Weekend Links – 10th-11th May 2014

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Global Macro / Markets:

North America:





Latest posts by __ADAM__ (see all)


  1. Massive problems in China …


    Once market confidence goes … that’s it.

    This is a particularly well written article …

    Alarm bells are ringing on China’s property bubble | Business Spectator


    Where are the elementary structural assessments of the vulnerabilities of the Australian economy ?

    New Zealand’s Bubble Economy Is Vulnerable | Hugh Pavletich | Scoop News


      • notsofastMEMBER


        The Australian Housing Bubble has been built by Australia’s Australian Taxpayer Guaranteed Foreign Controlled Banks on a specially imported (and very expensive I might add) grade of quicksand that is guaranteed to support the housing bubble no matter what happens.

        Just ask the RBA and APRA, its clearly a case of she’ll be right mate.

        What could possibly go wrong???

      • The Fallout From China’s Property Downturn | The Diplomat


        Australian Federal Labour was going to get on to the housing bubble problem out of the 2007 election … remember ? …


        … and the new Key–led New Zealand Government was going to deal with the housing bubble problem out of the 2008 election … remember ? …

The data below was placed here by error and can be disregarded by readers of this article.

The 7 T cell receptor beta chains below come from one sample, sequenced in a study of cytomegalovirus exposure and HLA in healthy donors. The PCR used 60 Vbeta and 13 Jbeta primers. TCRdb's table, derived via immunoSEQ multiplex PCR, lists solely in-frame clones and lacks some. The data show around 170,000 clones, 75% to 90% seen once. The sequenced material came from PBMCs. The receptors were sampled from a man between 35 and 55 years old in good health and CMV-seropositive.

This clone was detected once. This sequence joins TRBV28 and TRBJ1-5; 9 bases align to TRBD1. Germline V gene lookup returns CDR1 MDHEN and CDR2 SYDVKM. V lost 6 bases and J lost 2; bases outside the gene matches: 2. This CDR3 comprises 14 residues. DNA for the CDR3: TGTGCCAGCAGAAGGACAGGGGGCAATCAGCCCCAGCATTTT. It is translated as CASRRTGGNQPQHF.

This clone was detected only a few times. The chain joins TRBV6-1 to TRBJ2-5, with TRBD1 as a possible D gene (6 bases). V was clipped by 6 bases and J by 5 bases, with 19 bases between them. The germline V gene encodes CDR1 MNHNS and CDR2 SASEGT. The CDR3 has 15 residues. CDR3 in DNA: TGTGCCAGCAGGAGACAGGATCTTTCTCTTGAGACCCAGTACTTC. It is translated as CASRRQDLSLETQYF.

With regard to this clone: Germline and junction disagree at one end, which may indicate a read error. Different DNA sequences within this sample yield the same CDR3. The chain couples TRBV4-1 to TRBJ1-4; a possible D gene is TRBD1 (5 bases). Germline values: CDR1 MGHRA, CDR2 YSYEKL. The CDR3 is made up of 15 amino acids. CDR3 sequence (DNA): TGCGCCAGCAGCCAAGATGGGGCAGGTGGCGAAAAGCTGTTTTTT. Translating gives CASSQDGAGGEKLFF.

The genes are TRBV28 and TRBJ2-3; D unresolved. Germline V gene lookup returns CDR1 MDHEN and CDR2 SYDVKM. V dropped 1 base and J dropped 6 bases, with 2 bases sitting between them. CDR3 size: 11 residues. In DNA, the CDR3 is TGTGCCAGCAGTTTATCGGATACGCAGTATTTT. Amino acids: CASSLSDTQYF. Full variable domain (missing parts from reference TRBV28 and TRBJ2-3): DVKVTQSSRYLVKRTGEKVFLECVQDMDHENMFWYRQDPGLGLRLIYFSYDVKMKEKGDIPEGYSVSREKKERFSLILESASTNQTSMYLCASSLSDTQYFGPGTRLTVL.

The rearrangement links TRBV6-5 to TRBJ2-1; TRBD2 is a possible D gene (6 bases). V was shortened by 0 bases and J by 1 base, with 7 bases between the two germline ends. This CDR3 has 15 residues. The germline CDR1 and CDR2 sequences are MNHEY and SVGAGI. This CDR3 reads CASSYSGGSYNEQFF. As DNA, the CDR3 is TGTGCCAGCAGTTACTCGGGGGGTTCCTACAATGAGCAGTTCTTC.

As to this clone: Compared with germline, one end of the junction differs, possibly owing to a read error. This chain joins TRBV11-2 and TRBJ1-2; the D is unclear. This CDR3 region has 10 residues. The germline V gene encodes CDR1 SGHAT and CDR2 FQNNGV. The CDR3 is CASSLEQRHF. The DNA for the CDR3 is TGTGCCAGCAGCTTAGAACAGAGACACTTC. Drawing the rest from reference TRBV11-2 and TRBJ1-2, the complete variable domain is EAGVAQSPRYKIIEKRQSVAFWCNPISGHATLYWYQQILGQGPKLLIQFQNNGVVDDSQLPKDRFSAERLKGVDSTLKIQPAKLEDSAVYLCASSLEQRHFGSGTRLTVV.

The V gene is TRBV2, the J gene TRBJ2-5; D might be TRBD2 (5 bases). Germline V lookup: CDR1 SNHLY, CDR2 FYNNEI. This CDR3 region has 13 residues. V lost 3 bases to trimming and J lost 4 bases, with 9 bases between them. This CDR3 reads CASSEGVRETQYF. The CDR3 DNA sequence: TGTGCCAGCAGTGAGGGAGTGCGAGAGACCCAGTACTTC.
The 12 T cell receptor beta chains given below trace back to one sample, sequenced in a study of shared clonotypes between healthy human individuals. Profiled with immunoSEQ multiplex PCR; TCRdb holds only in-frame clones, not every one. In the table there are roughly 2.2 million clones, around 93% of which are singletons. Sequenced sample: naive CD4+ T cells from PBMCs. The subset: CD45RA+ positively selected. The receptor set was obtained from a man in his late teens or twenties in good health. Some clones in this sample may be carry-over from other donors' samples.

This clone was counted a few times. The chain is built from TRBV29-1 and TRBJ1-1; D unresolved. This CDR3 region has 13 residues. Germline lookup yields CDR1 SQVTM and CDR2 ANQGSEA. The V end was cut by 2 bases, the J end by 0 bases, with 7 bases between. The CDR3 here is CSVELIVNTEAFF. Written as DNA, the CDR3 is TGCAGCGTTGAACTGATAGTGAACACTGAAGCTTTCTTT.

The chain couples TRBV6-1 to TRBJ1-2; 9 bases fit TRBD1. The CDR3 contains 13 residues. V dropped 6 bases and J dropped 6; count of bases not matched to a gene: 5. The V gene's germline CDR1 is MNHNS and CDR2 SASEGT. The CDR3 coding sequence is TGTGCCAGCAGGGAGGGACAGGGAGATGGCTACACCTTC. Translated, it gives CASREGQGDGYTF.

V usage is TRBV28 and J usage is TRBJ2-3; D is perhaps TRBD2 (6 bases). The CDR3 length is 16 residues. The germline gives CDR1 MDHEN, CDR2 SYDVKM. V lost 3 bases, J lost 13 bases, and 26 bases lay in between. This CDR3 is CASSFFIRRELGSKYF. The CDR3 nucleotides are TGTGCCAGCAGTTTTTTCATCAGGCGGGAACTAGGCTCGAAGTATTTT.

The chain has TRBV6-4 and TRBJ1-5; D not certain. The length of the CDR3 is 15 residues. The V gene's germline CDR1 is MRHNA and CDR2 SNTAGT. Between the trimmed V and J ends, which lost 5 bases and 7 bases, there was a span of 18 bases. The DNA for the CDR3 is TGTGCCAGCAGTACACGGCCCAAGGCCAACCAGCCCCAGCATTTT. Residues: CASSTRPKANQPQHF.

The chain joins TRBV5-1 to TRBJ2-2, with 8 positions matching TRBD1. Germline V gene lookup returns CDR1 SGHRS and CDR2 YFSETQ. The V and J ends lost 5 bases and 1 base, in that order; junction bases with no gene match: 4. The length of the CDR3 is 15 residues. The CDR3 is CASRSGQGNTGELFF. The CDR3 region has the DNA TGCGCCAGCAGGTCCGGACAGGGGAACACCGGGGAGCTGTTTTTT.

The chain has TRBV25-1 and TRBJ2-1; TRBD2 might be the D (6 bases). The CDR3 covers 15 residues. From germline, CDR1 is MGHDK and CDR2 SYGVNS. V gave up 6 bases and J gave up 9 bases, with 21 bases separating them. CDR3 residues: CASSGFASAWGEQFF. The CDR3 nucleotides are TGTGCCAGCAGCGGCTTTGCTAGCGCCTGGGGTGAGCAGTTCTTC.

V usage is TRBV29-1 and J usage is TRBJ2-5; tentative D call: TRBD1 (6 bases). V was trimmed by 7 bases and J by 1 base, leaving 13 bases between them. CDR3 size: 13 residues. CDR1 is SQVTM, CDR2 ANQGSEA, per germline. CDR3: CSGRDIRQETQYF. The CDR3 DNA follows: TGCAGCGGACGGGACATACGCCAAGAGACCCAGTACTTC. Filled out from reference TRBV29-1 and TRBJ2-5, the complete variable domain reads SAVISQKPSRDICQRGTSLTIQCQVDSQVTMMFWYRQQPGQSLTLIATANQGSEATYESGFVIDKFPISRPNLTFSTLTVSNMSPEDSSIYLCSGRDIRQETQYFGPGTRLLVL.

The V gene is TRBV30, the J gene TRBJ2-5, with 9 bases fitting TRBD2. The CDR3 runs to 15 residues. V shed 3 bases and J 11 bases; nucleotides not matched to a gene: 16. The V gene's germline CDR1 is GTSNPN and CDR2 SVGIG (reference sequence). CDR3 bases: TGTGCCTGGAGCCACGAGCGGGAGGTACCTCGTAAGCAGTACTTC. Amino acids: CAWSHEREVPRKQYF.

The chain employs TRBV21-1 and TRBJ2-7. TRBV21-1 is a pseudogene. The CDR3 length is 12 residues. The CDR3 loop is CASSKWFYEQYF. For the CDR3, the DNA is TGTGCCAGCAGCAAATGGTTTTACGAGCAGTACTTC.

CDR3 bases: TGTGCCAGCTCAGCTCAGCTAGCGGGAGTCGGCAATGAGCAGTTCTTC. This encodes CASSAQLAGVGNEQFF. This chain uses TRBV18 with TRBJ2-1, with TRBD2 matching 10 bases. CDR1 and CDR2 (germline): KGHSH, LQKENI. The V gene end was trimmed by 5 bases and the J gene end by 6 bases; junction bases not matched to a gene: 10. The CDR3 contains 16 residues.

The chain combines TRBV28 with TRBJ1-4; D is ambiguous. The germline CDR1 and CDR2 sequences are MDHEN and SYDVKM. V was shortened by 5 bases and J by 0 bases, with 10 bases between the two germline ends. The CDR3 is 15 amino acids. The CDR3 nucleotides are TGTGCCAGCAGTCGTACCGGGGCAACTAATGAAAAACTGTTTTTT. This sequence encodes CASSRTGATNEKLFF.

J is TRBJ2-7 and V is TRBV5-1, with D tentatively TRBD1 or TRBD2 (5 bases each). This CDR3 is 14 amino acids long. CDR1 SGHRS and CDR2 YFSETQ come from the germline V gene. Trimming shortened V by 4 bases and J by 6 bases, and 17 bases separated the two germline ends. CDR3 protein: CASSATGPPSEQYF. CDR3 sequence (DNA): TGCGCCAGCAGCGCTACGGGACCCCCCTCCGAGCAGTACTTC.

Why were they let away with failing to do so ?

      • “It is remarkable how (NZ PM) Mr Key does not appear to recognise how dangerous this is …One would expect John Key to understand the housing market better than Labour politicians – but alas, he is struggling. The numbers speak for themselves. It is too dangerous to delay decisive action any longer – and indeed most unfortunate we didn’t start on this path following the 2008 election.”
        From your 2012 article, Hugh. Which is why I scratch my head when you suggest today that “the Key Government is doing something about the problem”. It isn’t. You knew it; I know it and with the election looming lip-service will be paid to the problem , that will again be shelved until 2017. “Special Areas in Auckland” isn’t the answer. Only tighter monetary control by the RBNZ and a freed-up land supply is.

      • Janet … I deserve to be severely told off by you !

        Your “tellings-off” are much appreciated.

        Take it from me (near 10 years and about 25,000 hours of voluntary time later) … I’m fed-up with kicking and cajoling politicians (and their grovelling mates … e.g the HIA) … as hopefully this partial history illustrates …


        … and since the release of the 1st Annual Demographia International Housing Affordability Survey back in early 2005 …


        At least we can say (and thanks to yours and so many others great efforts, with of course the great guys at MB) that we have their heads (those interested enough and involved) looking in the right direction here in the Antipodes (Australia and New Zealand), to get the required changes in place, when the proverbial hits the fan.